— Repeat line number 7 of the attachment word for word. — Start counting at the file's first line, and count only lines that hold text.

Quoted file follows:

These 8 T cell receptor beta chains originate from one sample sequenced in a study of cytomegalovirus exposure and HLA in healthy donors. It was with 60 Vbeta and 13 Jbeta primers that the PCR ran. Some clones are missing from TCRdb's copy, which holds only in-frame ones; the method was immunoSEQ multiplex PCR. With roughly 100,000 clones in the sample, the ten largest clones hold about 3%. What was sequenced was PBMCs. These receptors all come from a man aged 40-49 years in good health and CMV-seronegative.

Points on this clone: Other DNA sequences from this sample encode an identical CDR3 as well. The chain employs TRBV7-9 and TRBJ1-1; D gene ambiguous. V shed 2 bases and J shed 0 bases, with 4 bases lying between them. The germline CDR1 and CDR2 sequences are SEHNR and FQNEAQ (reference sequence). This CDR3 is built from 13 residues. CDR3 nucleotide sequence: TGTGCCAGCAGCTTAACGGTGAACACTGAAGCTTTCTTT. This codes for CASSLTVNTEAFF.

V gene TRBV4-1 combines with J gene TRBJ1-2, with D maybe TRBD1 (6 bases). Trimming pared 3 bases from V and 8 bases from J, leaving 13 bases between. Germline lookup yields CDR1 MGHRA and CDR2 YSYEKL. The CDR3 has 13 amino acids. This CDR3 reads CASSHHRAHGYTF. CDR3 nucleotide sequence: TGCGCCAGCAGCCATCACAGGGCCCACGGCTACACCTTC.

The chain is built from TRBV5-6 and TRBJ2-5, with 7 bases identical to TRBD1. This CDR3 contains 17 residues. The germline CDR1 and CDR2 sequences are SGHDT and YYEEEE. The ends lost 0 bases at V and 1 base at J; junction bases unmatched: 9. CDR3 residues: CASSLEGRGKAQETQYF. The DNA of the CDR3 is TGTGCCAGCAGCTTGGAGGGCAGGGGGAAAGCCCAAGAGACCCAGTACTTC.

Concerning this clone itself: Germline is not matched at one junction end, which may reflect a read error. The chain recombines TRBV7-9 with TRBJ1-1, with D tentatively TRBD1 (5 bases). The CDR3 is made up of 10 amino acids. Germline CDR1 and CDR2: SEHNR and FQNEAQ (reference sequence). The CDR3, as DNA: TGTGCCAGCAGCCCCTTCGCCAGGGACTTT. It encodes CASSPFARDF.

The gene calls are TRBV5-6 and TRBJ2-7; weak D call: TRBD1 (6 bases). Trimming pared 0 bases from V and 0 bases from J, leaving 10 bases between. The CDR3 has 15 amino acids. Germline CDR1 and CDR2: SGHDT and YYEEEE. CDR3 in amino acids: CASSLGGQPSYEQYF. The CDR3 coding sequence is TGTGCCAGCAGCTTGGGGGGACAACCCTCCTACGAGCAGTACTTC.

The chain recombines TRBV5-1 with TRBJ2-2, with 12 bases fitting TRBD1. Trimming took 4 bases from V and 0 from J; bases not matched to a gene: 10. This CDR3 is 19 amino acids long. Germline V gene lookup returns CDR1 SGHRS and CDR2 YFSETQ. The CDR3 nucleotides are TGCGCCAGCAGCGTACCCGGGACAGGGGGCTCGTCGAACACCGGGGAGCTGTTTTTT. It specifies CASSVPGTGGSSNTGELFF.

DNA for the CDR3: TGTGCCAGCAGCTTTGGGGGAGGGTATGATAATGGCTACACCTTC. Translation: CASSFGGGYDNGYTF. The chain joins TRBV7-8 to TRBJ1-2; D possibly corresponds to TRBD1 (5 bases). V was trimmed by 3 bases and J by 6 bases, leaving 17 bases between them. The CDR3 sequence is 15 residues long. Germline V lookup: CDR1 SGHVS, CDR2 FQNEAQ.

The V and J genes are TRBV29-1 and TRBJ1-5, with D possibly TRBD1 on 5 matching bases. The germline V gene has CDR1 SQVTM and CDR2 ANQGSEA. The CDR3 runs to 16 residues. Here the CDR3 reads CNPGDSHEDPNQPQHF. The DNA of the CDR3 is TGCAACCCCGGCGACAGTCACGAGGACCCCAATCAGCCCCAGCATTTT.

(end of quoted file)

The chain recombines TRBV5-1 with TRBJ2-2, with 12 bases fitting TRBD1. Trimming took 4 bases from V and 0 from J; bases not matched to a gene: 10. This CDR3 is 19 amino acids long. Germline V gene lookup returns CDR1 SGHRS and CDR2 YFSETQ. The CDR3 nucleotides are TGCGCCAGCAGCGTACCCGGGACAGGGGGCTCGTCGAACACCGGGGAGCTGTTTTTT. It specifies CASSVPGTGGSSNTGELFF.